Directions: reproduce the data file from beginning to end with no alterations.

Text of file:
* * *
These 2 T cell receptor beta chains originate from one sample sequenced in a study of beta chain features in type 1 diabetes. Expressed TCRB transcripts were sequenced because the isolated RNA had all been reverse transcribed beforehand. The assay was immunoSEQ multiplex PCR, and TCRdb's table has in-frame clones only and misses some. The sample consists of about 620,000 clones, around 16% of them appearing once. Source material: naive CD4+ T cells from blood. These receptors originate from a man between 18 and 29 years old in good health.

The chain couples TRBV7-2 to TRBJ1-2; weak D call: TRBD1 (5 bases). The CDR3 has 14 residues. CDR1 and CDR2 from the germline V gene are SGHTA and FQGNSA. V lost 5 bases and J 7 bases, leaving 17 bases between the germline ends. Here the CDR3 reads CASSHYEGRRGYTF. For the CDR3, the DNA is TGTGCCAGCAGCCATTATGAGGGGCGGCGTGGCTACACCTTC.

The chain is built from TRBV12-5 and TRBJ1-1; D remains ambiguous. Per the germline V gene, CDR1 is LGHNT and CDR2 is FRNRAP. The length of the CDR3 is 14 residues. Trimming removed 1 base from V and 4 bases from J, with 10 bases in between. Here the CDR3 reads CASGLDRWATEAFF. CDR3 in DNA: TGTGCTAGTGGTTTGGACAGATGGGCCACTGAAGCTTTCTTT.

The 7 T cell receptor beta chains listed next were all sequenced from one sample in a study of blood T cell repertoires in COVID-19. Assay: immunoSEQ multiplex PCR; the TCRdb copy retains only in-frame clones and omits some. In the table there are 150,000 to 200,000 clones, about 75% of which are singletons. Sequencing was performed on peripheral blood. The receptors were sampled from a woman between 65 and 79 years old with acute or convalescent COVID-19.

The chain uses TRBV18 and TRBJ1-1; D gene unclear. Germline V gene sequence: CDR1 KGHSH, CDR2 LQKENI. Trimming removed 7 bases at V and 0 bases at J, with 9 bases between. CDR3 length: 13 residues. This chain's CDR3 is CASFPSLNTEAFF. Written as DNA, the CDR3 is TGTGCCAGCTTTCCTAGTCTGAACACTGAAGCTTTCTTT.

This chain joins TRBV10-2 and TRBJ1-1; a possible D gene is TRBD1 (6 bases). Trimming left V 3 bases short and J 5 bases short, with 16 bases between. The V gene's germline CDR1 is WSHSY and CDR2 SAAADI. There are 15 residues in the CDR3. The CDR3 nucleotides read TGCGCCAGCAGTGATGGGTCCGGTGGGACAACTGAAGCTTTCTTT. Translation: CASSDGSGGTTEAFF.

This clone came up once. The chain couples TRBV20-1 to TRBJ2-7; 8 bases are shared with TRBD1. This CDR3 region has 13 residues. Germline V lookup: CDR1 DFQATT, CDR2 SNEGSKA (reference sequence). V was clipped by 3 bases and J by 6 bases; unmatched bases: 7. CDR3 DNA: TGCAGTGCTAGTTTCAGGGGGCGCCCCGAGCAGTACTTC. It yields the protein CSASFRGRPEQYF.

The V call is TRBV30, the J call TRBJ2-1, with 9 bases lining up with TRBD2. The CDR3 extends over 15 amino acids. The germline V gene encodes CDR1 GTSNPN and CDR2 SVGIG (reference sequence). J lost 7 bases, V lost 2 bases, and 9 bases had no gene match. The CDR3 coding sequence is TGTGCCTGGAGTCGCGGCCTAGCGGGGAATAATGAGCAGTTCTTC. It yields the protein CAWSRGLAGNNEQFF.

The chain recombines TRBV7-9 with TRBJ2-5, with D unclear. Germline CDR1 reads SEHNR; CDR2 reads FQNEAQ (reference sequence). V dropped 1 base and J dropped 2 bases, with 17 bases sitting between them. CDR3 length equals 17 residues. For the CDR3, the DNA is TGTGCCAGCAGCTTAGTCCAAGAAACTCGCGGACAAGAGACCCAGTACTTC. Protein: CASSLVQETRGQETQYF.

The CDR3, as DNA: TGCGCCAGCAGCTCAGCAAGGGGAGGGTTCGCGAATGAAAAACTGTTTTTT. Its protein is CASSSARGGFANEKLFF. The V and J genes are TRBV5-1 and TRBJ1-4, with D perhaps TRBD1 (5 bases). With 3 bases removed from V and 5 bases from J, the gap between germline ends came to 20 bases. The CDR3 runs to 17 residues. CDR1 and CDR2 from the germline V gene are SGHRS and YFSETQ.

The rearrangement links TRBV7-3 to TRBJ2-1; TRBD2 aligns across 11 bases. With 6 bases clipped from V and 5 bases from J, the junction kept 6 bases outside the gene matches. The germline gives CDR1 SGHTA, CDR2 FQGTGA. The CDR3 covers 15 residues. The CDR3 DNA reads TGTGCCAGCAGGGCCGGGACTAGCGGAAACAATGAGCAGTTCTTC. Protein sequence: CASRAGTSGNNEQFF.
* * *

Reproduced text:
These 2 T cell receptor beta chains originate from one sample sequenced in a study of beta chain features in type 1 diabetes. Expressed TCRB transcripts were sequenced because the isolated RNA had all been reverse transcribed beforehand. The assay was immunoSEQ multiplex PCR, and TCRdb's table has in-frame clones only and misses some. The sample consists of about 620,000 clones, around 16% of them appearing once. Source material: naive CD4+ T cells from blood. These receptors originate from a man between 18 and 29 years old in good health.

The chain couples TRBV7-2 to TRBJ1-2; weak D call: TRBD1 (5 bases). The CDR3 has 14 residues. CDR1 and CDR2 from the germline V gene are SGHTA and FQGNSA. V lost 5 bases and J 7 bases, leaving 17 bases between the germline ends. Here the CDR3 reads CASSHYEGRRGYTF. For the CDR3, the DNA is TGTGCCAGCAGCCATTATGAGGGGCGGCGTGGCTACACCTTC.

The chain is built from TRBV12-5 and TRBJ1-1; D remains ambiguous. Per the germline V gene, CDR1 is LGHNT and CDR2 is FRNRAP. The length of the CDR3 is 14 residues. Trimming removed 1 base from V and 4 bases from J, with 10 bases in between. Here the CDR3 reads CASGLDRWATEAFF. CDR3 in DNA: TGTGCTAGTGGTTTGGACAGATGGGCCACTGAAGCTTTCTTT.

The 7 T cell receptor beta chains listed next were all sequenced from one sample in a study of blood T cell repertoires in COVID-19. Assay: immunoSEQ multiplex PCR; the TCRdb copy retains only in-frame clones and omits some. In the table there are 150,000 to 200,000 clones, about 75% of which are singletons. Sequencing was performed on peripheral blood. The receptors were sampled from a woman between 65 and 79 years old with acute or convalescent COVID-19.

The chain uses TRBV18 and TRBJ1-1; D gene unclear. Germline V gene sequence: CDR1 KGHSH, CDR2 LQKENI. Trimming removed 7 bases at V and 0 bases at J, with 9 bases between. CDR3 length: 13 residues. This chain's CDR3 is CASFPSLNTEAFF. Written as DNA, the CDR3 is TGTGCCAGCTTTCCTAGTCTGAACACTGAAGCTTTCTTT.

This chain joins TRBV10-2 and TRBJ1-1; a possible D gene is TRBD1 (6 bases). Trimming left V 3 bases short and J 5 bases short, with 16 bases between. The V gene's germline CDR1 is WSHSY and CDR2 SAAADI. There are 15 residues in the CDR3. The CDR3 nucleotides read TGCGCCAGCAGTGATGGGTCCGGTGGGACAACTGAAGCTTTCTTT. Translation: CASSDGSGGTTEAFF.

This clone came up once. The chain couples TRBV20-1 to TRBJ2-7; 8 bases are shared with TRBD1. This CDR3 region has 13 residues. Germline V lookup: CDR1 DFQATT, CDR2 SNEGSKA (reference sequence). V was clipped by 3 bases and J by 6 bases; unmatched bases: 7. CDR3 DNA: TGCAGTGCTAGTTTCAGGGGGCGCCCCGAGCAGTACTTC. It yields the protein CSASFRGRPEQYF.

The V call is TRBV30, the J call TRBJ2-1, with 9 bases lining up with TRBD2. The CDR3 extends over 15 amino acids. The germline V gene encodes CDR1 GTSNPN and CDR2 SVGIG (reference sequence). J lost 7 bases, V lost 2 bases, and 9 bases had no gene match. The CDR3 coding sequence is TGTGCCTGGAGTCGCGGCCTAGCGGGGAATAATGAGCAGTTCTTC. It yields the protein CAWSRGLAGNNEQFF.

The chain recombines TRBV7-9 with TRBJ2-5, with D unclear. Germline CDR1 reads SEHNR; CDR2 reads FQNEAQ (reference sequence). V dropped 1 base and J dropped 2 bases, with 17 bases sitting between them. CDR3 length equals 17 residues. For the CDR3, the DNA is TGTGCCAGCAGCTTAGTCCAAGAAACTCGCGGACAAGAGACCCAGTACTTC. Protein: CASSLVQETRGQETQYF.

The CDR3, as DNA: TGCGCCAGCAGCTCAGCAAGGGGAGGGTTCGCGAATGAAAAACTGTTTTTT. Its protein is CASSSARGGFANEKLFF. The V and J genes are TRBV5-1 and TRBJ1-4, with D perhaps TRBD1 (5 bases). With 3 bases removed from V and 5 bases from J, the gap between germline ends came to 20 bases. The CDR3 runs to 17 residues. CDR1 and CDR2 from the germline V gene are SGHRS and YFSETQ.

The rearrangement links TRBV7-3 to TRBJ2-1; TRBD2 aligns across 11 bases. With 6 bases clipped from V and 5 bases from J, the junction kept 6 bases outside the gene matches. The germline gives CDR1 SGHTA, CDR2 FQGTGA. The CDR3 covers 15 residues. The CDR3 DNA reads TGTGCCAGCAGGGCCGGGACTAGCGGAAACAATGAGCAGTTCTTC. Protein sequence: CASRAGTSGNNEQFF.